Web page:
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India's Policy on Co-Firing Biomass

  • 03 Apr 2023
  • 10 min read

This editorial is based on “Time to rake in more biomass in thermal plants” which was published in the Hindu Business Line on 31/03/2023. It discusses the challenges India's biomass co-firing policy is facing and the need for a robust regulatory framework.

For Prelims: Biomass and its Benefits, Decarbonization, Green House Gas, Renewable Energy, Biomass Co-firing, Micro, Small and Medium Enterprises, Stubble Burning, National Mission on use of Biomass in Coal Based Thermal Power Plants, Carbon Capture and Storage, Coal Beneficiation,

For Mains: Biomass Co-Firing, Significance and Challenges, India's Policy on Co-Firing Biomass and related issues

India has set ambitious targets for renewable energy and reducing greenhouse gas emissions from the power sector, and the Biomass Co-firing Policy is a critical step towards achieving these goals.

However, the policy has not yet been widely accepted, despite the fact that using biomass is still a cheaper option than importing coal and offers an economically viable alternative for all thermal power plants.

The slow progress of State Generating Companies and Electricity Regulatory Commissions in using biomass in their power plants has prompted the Ministry of Power to consider suitable provisions that will encourage thermal power plants to use biomass along with coal as fuel.

The Revised Biomass Co-firing Policy of the Ministry of Power in 2021, is expected to have a significant impact on various sectors such as power, coal, agriculture, Micro, Small and Medium Enterprises (MSME) and the environment.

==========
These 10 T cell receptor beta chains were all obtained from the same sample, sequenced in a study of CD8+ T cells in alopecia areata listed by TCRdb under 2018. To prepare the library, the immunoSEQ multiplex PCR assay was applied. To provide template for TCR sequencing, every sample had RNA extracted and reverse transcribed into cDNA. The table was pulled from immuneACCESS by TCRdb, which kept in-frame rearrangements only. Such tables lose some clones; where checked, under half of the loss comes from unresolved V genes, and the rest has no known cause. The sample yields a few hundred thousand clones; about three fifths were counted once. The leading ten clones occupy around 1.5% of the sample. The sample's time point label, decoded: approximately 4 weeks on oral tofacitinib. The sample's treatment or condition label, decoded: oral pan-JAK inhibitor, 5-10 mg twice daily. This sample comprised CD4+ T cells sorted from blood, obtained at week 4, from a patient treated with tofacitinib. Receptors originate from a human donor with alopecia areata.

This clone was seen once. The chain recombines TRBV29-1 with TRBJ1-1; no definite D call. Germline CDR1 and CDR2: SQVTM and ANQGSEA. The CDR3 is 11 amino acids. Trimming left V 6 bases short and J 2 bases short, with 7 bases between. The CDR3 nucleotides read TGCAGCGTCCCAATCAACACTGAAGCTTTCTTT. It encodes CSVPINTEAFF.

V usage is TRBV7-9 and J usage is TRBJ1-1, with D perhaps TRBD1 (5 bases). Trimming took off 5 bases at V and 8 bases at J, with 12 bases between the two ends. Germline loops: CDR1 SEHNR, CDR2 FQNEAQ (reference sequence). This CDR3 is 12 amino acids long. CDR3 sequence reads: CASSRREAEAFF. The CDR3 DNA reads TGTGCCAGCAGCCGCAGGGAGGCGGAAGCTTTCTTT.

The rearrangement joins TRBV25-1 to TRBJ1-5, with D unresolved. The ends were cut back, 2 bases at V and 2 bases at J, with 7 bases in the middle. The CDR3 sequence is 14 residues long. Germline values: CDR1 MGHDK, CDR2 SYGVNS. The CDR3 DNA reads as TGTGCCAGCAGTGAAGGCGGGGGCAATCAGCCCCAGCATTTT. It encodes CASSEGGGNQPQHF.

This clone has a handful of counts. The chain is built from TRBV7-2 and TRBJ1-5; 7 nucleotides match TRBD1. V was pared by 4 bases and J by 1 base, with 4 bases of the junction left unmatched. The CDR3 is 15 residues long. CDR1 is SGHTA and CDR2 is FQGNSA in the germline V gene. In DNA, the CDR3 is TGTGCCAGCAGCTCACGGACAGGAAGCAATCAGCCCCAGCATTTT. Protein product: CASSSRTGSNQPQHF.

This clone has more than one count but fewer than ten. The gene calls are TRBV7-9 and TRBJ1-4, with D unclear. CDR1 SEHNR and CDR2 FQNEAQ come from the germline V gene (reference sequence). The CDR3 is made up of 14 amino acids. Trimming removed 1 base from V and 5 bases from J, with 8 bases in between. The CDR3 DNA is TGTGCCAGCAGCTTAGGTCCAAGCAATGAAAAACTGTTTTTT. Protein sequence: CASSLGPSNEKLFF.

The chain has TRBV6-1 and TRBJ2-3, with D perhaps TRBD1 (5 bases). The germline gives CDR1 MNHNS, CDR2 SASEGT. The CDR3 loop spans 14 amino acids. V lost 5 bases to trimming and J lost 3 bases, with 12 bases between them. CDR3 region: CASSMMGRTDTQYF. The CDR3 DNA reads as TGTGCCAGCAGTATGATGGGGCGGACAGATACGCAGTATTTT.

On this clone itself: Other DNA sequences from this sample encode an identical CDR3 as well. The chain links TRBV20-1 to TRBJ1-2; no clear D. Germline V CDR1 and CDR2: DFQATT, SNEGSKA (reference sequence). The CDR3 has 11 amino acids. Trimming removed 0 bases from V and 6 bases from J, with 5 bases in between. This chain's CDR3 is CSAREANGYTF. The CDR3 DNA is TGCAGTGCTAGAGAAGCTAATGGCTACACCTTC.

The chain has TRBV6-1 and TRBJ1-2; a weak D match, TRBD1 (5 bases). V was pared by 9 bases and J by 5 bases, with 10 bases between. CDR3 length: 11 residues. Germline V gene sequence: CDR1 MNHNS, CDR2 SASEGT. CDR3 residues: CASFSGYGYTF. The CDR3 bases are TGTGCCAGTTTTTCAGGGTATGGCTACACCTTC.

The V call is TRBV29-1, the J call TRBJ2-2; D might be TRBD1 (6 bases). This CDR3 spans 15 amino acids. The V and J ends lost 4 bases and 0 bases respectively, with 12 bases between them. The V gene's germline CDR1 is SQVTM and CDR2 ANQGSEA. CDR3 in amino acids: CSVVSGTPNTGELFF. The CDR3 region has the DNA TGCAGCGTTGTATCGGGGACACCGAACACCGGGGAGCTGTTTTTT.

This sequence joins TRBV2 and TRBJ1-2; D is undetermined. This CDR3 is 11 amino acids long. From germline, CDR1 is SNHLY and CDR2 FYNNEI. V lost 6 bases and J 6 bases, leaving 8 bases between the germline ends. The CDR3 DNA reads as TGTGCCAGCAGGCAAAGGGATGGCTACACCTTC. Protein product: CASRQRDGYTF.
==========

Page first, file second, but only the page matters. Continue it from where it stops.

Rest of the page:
So, the issues with the India's biomass co-firing policy needs to be addressed to achieve the ambitious targets for renewable energy.

What is Biomass Co-firing and what are its Significance?

  • About:
    • Biomass co-firing is the practice of substituting a part of the fuel with biomass at coal thermal plants.
      • Coal and biomass are combusted together in boilers that have been designed to burn coal. For this purpose, the existing coal power plant has to be partly reconstructed and retrofitted.
      • Co-firing is an option to convert biomass to electricity, in an efficient and clean way, and to reduce GHG (Green house Gases) emissions of the power plant.
    • Biomass co-firing is a globally accepted cost-effective method for decarbonising a coal fleets.
    • India is a country where biomass is usually burnt on the field which reflects apathy towards resolving the problem of clean coal using a very simple solution that is readily available.
  • Significance:
    • Biomass co-firing is an effective way to curb emissions from open burning of crop residue, it also decarbonised the process of electricity generation using coal.
      • Substituting 5-7 % of coal with biomass in coal-based power plants can save 38 million tonnes of carbon dioxide emissions.
    • It can help cut emissions from combustion of fossil fuels, address India’s burgeoning problem of farm stubble burning to some extent, reduce waste burden while also creating jobs in rural areas.
    • India has large biomass availability as well as rapid growth in coal-fired capacity.

What are the Challenges related to the Biomass Co-firing?

  • Availability:
    • The availability and quality of biomass vary across regions in India.
    • While some regions have an abundance of biomass, others face a shortage.
    • Moreover, the quality of biomass also varies, which can affect its combustion efficiency and emissions.
      • Biomass pellets are difficult to store at plant locations for extended periods of time because they quickly collect moisture from the air, making them unusable for co-firing.
      • Only pellets with a moisture content of less than 13-14% typically can be burned alongside coal.
  • Infrastructure and Logistics:
    • The transport and storage of biomass can be challenging, especially in areas where infrastructure is inadequate. This requires specialised equipment and facilities, which can increase the cost of biomass co-firing.
    • Also, Biomass co-firing requires specialised equipment, such as biomass grinders, conveyors, and storage systems.